Let’s say you’re at a cocktail party and a friend says that you should diversify your common stock portfolio by investing in commodities. You consider yourself a smart investor and think, why not? But, what are commodities and how are they different from your current investments?
So, what is commodities investing?
Commodities investing differs from stocks in a couple of important ways. The first way is that they are real, tangible things that you can hold on to. You can actually take physical delivery of a commodity. And, historically, that was the whole point.
Stocks are less tangible. They represent an interest in a business, which isn’t something you could ever possibly have delivered to your home or office. Sure, stock certificates are printed on pretty parchment paper that can be delivered to you. But having a truck back up and drop an entire public company onto your driveway just ain’t gonna happen.
The second way that commodities differ from stocks is that they have a finite life. Part of this is the natural state of most commodities, which are consumable. So, once you eat ‘em they’re gone. By comparison, a business is a going concern, and for the most part, a perpetuity.
The origins of commodities trading
Commodities include things that grow in or above the ground. Think of corn and cows. Also included are things that get dug out of the ground, like gold and silver. There are processed or refined commodities such as crude oil and natural gas. Just about every natural resource that we use on a regular basis is traded as a commodity.
Commodities trading in America dates back to the 19th century when farmers would bring their crops to market and sell them right then and there (on the spot) to merchants looking to distribute them around the country.
Oh, by the way, this is where the term “spot price” comes from. That’s the price you can pay right now to take delivery of a commodity. Eventually, farmers and merchants got to the point where they would agree on a price for crops that would be delivered at some future date. This ultimately evolved into what are today referred to as “futures contracts”.
Those contracts provided both the buyer (the merchant) and the seller (the farmer) with options (no pun intended). If the merchant decided that he didn’t want to take delivery of the farmer’s crop, he could sell the contract to someone that did. Likewise, if the farmer decided to hop on a jet to Hawaii, he could sell the contract to another farmer that would deliver his crop instead. (IMPORTANT NOTE: Neither airplanes nor the State of Hawaii existed at the time…but it creates nice imagery, don’t you think?)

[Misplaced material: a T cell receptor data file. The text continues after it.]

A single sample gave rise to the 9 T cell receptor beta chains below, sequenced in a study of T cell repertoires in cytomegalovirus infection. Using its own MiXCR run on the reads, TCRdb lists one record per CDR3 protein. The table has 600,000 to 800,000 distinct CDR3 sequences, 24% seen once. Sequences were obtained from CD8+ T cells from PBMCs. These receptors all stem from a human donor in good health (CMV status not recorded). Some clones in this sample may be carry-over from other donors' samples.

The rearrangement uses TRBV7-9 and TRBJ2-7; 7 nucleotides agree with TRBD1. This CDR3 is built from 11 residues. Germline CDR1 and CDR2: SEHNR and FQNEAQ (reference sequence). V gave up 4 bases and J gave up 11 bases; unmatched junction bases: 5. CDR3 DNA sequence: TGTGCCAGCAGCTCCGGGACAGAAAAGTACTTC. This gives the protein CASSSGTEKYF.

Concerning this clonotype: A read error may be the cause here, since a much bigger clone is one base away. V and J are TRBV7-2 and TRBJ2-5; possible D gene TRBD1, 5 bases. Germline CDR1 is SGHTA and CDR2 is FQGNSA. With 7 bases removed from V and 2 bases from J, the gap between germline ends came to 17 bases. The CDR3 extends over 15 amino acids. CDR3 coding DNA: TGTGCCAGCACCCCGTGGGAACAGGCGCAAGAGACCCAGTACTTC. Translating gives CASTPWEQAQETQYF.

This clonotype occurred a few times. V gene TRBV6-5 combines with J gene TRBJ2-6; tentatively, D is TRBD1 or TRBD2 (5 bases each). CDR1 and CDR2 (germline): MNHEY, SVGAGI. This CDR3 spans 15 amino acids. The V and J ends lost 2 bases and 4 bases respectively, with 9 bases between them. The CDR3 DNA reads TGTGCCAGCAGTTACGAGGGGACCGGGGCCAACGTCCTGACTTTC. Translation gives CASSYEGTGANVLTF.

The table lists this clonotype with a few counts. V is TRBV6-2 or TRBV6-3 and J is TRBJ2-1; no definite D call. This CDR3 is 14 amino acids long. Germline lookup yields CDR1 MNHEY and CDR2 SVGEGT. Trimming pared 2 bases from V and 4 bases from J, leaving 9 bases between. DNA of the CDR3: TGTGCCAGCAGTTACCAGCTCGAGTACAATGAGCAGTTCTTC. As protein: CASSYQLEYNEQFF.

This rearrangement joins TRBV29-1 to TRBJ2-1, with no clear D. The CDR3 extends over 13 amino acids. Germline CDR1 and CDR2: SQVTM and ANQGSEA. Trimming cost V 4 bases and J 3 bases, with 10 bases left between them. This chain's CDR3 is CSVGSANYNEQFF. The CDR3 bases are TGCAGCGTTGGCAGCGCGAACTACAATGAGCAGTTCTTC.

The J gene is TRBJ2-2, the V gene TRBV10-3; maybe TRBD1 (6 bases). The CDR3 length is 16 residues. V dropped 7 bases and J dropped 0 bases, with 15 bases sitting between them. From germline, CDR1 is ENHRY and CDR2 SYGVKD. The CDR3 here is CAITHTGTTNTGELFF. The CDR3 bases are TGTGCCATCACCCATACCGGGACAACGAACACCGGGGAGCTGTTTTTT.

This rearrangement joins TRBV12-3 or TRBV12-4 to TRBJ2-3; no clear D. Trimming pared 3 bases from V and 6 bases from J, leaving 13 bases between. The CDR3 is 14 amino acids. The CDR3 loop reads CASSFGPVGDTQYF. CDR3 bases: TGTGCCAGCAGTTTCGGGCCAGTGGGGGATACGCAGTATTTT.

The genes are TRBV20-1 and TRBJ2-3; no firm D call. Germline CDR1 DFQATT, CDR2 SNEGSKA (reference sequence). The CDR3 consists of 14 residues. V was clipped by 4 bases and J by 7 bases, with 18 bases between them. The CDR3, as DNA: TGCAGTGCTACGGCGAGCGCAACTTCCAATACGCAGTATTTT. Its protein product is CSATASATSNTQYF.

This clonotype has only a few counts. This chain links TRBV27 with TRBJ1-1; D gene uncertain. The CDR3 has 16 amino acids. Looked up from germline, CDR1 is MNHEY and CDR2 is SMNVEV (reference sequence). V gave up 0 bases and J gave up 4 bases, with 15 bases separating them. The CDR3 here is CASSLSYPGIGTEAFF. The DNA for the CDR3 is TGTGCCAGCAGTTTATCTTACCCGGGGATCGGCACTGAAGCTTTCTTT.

In time, these contracts started getting traded by folks other than farmers and merchants. Enter Louis Winthorpe, III and Billy Ray Valentine!
Speculators entered the market to buy and sell the contracts expecting to profit from changes in their value. And, for the most part, that’s what you’d be doing if you decided to start trading commodities. That is unless you’re a farmer with a million bushels of wheat you need to hedge.
But before you run out and open a commodities trading brokerage account, you’ve got to consider the risks; the biggest of which is that these investments are leveraged! Here’s an example.
Commodities trading in action
Let’s look at wheat. Right now, September 2016 wheat futures trade in the $4.20 range. Contracts are based on delivering 5,000 bushels of grain (about 136 metric tons). That’s a lot of bread! This makes one contract worth roughly $21,000 ($4.20 x 5,000). Again, a lot of bread. But the initial margin requirement (earnest money) to buy that contract is somewhere in the neighborhood of 10%, or about $2,100. If wheat prices rise by 10%, the contract’s value goes to $23,000 and your profit is $2,000 ($23,000 – $21,000). You’ve nearly doubled your investment. Yippee! But, what happens if wheat prices decline by 10%?
In this case the futures contract trades at just $3.78, the contract’s value slips to $18,900, and your $2,100 loss completely wipes out your account! So, while there is no question that commodity futures trading can be wicked profitable, it is so because it is also inherently risky.
So, if you’re dead set on adding this asset class to your otherwise plain-vanilla portfolio, perhaps a safer approach would be to use Commodity ETFs (Exchange Traded Funds). ETFs may not make for exciting cocktail party banter, but they’ll allow you to at least be able to pay for your drinks.
If you’d like to further educate yourself on commodities than take our Big Money Investing course to deeper your understandings.